From Publishers Weekly
In the long-awaited sequel to 1976's Hugo and Nebula–nominated Inferno
, dead science fiction writer Allen Carpenter returns to the nine circles of Dante's Hell on a quest. After witnessing infamous fascist dictator Benito Mussolini (Carpenter's Virgil-like guide in Inferno
) escape from the confines of Hell, Carpenter vows to make the nightmarish journey again and liberate as many tortured souls as possible. Poet Sylvia Plath, recently freed from the Wood of Suicides, accompanies Carpenter, as do a diverse cast of notorious historic figures, including Pontius Pilate, J. Robert Oppenheimer and Anna Nicole Smith. This well-constructed tale will inspire many readers to seek out the original Divine Comedy
, but fans of Inferno
may find that the landscape and the plot are a little too familiar. (Feb.)
Copyright © Reed Business Information, a division of Reed Elsevier Inc. All rights reserved.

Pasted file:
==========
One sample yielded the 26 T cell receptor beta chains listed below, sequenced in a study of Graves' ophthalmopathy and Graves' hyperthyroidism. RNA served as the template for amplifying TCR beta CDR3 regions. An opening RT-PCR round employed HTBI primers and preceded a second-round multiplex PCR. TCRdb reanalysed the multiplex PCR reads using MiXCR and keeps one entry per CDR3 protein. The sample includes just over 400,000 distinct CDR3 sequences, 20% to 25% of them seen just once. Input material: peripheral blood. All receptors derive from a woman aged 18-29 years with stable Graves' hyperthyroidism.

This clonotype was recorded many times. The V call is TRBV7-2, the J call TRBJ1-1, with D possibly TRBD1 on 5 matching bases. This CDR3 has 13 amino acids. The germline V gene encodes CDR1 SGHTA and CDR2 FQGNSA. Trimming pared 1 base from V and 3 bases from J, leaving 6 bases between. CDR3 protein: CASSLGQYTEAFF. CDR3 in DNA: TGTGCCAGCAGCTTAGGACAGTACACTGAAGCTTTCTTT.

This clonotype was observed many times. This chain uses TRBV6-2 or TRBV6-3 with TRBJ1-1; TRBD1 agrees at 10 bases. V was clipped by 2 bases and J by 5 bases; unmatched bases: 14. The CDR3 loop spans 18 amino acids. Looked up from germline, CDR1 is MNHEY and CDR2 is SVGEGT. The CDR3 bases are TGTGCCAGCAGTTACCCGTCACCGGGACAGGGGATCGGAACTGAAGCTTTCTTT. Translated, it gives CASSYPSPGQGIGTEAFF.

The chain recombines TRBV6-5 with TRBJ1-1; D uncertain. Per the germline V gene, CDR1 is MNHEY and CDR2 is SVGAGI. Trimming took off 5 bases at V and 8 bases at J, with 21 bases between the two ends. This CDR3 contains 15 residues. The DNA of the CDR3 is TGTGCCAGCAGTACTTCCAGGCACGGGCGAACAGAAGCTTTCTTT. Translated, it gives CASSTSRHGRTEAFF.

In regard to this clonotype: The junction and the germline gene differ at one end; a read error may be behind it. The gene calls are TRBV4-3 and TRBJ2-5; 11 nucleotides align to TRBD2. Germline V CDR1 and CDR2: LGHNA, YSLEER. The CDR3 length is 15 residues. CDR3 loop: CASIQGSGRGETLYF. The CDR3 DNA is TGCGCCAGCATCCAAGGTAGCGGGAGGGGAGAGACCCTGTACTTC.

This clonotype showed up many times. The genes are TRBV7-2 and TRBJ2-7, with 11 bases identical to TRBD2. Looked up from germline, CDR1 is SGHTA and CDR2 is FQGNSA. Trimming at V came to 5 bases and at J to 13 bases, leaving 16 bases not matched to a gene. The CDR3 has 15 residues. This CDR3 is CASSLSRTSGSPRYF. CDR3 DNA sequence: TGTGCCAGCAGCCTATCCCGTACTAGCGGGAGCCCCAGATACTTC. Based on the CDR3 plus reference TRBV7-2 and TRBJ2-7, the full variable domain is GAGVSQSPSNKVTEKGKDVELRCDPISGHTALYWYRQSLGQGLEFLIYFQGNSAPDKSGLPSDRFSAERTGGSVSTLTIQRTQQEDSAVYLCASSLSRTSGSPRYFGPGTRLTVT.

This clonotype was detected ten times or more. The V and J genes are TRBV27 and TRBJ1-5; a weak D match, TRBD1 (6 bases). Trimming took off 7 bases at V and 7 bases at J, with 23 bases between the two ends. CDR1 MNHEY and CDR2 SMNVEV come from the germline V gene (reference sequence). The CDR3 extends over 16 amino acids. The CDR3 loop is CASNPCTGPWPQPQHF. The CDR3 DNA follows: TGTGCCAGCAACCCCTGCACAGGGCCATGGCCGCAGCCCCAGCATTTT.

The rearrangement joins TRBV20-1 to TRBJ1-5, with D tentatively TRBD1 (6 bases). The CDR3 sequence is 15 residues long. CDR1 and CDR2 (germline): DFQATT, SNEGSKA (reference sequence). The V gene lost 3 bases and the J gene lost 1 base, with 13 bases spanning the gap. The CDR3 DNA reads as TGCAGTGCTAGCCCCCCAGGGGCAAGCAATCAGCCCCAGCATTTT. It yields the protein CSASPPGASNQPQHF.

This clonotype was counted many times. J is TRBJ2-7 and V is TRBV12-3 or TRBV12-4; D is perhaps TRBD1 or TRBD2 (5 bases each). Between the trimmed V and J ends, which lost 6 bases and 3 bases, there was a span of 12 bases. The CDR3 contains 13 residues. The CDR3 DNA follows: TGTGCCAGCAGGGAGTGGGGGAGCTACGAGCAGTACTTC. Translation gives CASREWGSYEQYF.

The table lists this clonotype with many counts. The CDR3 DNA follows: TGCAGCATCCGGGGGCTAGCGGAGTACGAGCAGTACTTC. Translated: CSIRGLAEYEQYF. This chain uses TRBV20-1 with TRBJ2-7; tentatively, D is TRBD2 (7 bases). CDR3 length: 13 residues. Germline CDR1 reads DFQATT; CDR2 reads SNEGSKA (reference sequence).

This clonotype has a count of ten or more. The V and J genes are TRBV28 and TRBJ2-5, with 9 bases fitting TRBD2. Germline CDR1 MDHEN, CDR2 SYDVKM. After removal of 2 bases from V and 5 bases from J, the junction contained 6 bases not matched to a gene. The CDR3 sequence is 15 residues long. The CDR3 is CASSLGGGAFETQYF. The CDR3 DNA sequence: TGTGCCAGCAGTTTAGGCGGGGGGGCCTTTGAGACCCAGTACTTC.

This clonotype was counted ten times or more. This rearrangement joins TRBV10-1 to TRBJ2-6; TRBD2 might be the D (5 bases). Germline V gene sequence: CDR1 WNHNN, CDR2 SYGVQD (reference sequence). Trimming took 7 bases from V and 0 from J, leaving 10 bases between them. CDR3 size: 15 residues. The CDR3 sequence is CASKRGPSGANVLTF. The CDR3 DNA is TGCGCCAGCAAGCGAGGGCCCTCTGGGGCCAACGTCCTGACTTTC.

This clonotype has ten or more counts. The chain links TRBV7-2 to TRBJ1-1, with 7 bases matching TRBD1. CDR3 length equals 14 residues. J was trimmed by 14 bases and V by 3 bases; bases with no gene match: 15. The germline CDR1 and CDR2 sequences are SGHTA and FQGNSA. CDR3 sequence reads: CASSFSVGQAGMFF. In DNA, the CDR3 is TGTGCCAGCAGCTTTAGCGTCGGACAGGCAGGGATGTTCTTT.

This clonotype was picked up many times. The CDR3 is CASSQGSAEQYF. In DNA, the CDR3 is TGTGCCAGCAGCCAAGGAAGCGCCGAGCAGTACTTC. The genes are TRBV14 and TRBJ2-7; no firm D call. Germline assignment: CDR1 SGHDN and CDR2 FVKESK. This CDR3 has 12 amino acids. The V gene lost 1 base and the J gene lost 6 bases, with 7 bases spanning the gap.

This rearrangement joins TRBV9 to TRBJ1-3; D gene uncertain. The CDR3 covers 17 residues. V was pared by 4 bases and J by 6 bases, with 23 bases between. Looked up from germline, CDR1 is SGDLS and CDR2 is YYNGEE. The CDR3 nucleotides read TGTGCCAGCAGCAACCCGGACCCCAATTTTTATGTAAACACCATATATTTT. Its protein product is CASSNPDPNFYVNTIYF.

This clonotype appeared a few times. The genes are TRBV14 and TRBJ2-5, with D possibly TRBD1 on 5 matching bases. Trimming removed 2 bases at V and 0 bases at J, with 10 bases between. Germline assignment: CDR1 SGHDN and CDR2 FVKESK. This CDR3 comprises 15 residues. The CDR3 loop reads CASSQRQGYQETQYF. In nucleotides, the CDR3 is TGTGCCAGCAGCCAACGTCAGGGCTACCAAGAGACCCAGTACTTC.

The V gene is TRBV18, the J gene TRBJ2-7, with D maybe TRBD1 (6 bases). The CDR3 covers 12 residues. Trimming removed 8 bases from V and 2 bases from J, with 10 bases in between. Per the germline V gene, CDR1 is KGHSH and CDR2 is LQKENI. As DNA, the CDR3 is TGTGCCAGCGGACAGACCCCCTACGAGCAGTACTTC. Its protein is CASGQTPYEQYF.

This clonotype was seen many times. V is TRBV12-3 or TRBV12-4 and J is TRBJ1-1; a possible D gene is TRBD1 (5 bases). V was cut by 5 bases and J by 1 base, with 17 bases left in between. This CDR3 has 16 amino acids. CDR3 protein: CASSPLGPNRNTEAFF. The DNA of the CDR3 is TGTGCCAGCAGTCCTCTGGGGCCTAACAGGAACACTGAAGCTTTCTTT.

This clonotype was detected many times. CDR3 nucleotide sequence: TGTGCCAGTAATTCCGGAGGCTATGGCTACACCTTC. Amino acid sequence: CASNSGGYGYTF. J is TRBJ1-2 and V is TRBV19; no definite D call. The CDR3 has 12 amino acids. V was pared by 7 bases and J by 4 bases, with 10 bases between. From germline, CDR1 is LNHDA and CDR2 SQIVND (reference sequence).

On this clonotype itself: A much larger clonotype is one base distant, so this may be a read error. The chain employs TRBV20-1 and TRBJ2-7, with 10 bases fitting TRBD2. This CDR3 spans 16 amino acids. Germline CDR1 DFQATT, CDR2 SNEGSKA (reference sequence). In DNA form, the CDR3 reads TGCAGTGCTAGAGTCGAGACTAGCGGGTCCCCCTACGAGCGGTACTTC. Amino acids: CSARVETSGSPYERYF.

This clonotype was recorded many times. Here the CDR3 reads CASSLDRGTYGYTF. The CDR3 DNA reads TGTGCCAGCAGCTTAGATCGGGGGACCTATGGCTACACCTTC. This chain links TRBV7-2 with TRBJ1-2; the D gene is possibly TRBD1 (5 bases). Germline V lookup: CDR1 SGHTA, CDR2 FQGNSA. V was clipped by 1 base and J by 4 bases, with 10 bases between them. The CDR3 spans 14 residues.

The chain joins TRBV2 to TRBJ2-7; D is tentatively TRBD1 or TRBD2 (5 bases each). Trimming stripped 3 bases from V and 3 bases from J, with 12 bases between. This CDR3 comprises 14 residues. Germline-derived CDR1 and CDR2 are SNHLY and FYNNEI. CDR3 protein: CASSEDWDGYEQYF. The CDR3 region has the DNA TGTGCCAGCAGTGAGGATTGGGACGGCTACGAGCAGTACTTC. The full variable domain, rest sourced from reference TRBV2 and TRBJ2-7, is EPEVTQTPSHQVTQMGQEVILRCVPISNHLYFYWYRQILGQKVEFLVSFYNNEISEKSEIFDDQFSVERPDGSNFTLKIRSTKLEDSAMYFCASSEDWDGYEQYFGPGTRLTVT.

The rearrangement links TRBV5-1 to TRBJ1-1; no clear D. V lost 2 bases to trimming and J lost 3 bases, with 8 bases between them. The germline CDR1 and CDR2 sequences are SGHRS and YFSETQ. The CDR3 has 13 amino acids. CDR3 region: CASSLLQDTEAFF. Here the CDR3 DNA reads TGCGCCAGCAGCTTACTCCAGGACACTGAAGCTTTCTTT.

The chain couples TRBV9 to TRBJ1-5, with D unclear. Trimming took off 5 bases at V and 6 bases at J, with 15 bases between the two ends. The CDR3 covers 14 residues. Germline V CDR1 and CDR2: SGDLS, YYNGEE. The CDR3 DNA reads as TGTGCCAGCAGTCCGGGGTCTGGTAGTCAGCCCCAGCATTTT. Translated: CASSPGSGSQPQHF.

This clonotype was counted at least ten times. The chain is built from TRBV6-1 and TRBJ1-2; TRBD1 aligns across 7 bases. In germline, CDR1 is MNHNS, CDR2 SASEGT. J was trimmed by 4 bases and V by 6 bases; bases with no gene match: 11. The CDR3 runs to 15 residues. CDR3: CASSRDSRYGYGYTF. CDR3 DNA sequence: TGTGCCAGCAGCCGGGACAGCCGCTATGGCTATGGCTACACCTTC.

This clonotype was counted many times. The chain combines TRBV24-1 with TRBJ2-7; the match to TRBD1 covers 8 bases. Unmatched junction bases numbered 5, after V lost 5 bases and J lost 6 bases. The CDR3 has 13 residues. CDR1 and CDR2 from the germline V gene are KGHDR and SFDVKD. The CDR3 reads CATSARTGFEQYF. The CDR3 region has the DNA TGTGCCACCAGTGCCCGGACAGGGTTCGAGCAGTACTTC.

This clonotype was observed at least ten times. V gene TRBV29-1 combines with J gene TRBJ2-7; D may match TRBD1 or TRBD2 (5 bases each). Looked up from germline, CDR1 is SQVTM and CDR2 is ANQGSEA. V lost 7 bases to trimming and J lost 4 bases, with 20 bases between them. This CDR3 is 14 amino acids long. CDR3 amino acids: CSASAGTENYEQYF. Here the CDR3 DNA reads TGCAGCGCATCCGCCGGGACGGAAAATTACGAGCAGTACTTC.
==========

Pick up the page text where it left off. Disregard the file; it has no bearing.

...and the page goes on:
In Inferno (1976), Niven and Pournelle updated Dante for the modern age, swapping medieval torments for more contemporary ones. At the end of the book, its protagonist, deceased sf writer Allen Carpenter, accompanied by Fascist dictator Benito Mussolini, discovered a way out of hell’s nine circles but remained profoundly disturbed by the underworld’s unjust punishments. Now survivor’s guilt has driven Carpenter back to the damned’s domain to attempt a wholesale rescue of its tortured denizens. His sidekick this time is the poet Sylvia Path, with whom Carpenter shares an uncommon literary perspective on their surroundings. In their trek through hell’s darkest corners, the pair enlists the aid of such historic figures as J. Robert Oppenheimer, J. Edgar Hoover, and militant atheist Bertrand Russell. Satan, however, has other ideas. While the territory is perhaps too littered with celebrities in this installment, Niven and Pournelle’s further life experience helps them add gravitas to Carpenter’s philosophical contemplations. Meanwhile, their collaborative narrative magic is as compelling as ever. --Carl Hays